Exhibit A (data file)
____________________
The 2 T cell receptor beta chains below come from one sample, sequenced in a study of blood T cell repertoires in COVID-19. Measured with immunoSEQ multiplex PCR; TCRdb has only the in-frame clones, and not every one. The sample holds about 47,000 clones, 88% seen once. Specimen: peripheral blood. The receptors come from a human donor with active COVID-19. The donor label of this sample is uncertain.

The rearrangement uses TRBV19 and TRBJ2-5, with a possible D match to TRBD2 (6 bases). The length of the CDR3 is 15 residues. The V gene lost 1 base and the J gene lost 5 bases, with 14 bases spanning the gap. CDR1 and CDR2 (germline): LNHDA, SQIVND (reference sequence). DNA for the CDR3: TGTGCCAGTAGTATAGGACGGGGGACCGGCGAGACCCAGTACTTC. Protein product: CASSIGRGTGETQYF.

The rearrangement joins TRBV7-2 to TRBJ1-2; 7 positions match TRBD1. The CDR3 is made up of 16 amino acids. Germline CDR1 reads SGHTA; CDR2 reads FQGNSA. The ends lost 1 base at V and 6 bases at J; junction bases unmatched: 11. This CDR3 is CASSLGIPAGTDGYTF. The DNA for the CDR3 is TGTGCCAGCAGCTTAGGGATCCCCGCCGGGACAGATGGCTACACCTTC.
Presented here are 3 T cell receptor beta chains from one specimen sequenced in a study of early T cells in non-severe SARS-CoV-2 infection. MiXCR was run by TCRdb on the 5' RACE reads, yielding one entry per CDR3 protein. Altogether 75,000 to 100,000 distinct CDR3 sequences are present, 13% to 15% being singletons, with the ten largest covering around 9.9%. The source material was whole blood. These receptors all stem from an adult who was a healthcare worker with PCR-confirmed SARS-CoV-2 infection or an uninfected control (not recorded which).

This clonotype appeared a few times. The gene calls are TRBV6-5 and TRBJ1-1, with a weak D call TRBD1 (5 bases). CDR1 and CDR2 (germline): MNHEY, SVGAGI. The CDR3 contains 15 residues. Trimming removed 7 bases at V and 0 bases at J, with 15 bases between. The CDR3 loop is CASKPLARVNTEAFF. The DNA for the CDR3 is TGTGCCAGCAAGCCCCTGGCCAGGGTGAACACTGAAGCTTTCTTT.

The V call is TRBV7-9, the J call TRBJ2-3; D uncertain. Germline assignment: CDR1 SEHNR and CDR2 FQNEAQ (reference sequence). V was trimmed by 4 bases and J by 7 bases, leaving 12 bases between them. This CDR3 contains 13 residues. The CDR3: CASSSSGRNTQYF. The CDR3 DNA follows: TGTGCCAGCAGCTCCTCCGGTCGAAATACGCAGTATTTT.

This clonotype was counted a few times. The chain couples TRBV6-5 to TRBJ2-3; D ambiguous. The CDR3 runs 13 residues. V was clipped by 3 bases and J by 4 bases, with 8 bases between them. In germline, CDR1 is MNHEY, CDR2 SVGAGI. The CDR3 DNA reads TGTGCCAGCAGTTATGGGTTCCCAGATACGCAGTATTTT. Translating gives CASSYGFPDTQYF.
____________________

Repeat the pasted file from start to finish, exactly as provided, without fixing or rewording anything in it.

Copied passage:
The 2 T cell receptor beta chains below come from one sample, sequenced in a study of blood T cell repertoires in COVID-19. Measured with immunoSEQ multiplex PCR; TCRdb has only the in-frame clones, and not every one. The sample holds about 47,000 clones, 88% seen once. Specimen: peripheral blood. The receptors come from a human donor with active COVID-19. The donor label of this sample is uncertain.

The rearrangement uses TRBV19 and TRBJ2-5, with a possible D match to TRBD2 (6 bases). The length of the CDR3 is 15 residues. The V gene lost 1 base and the J gene lost 5 bases, with 14 bases spanning the gap. CDR1 and CDR2 (germline): LNHDA, SQIVND (reference sequence). DNA for the CDR3: TGTGCCAGTAGTATAGGACGGGGGACCGGCGAGACCCAGTACTTC. Protein product: CASSIGRGTGETQYF.

The rearrangement joins TRBV7-2 to TRBJ1-2; 7 positions match TRBD1. The CDR3 is made up of 16 amino acids. Germline CDR1 reads SGHTA; CDR2 reads FQGNSA. The ends lost 1 base at V and 6 bases at J; junction bases unmatched: 11. This CDR3 is CASSLGIPAGTDGYTF. The DNA for the CDR3 is TGTGCCAGCAGCTTAGGGATCCCCGCCGGGACAGATGGCTACACCTTC.
Presented here are 3 T cell receptor beta chains from one specimen sequenced in a study of early T cells in non-severe SARS-CoV-2 infection. MiXCR was run by TCRdb on the 5' RACE reads, yielding one entry per CDR3 protein. Altogether 75,000 to 100,000 distinct CDR3 sequences are present, 13% to 15% being singletons, with the ten largest covering around 9.9%. The source material was whole blood. These receptors all stem from an adult who was a healthcare worker with PCR-confirmed SARS-CoV-2 infection or an uninfected control (not recorded which).

This clonotype appeared a few times. The gene calls are TRBV6-5 and TRBJ1-1, with a weak D call TRBD1 (5 bases). CDR1 and CDR2 (germline): MNHEY, SVGAGI. The CDR3 contains 15 residues. Trimming removed 7 bases at V and 0 bases at J, with 15 bases between. The CDR3 loop is CASKPLARVNTEAFF. The DNA for the CDR3 is TGTGCCAGCAAGCCCCTGGCCAGGGTGAACACTGAAGCTTTCTTT.

The V call is TRBV7-9, the J call TRBJ2-3; D uncertain. Germline assignment: CDR1 SEHNR and CDR2 FQNEAQ (reference sequence). V was trimmed by 4 bases and J by 7 bases, leaving 12 bases between them. This CDR3 contains 13 residues. The CDR3: CASSSSGRNTQYF. The CDR3 DNA follows: TGTGCCAGCAGCTCCTCCGGTCGAAATACGCAGTATTTT.

This clonotype was counted a few times. The chain couples TRBV6-5 to TRBJ2-3; D ambiguous. The CDR3 runs 13 residues. V was clipped by 3 bases and J by 4 bases, with 8 bases between them. In germline, CDR1 is MNHEY, CDR2 SVGAGI. The CDR3 DNA reads TGTGCCAGCAGTTATGGGTTCCCAGATACGCAGTATTTT. Translating gives CASSYGFPDTQYF.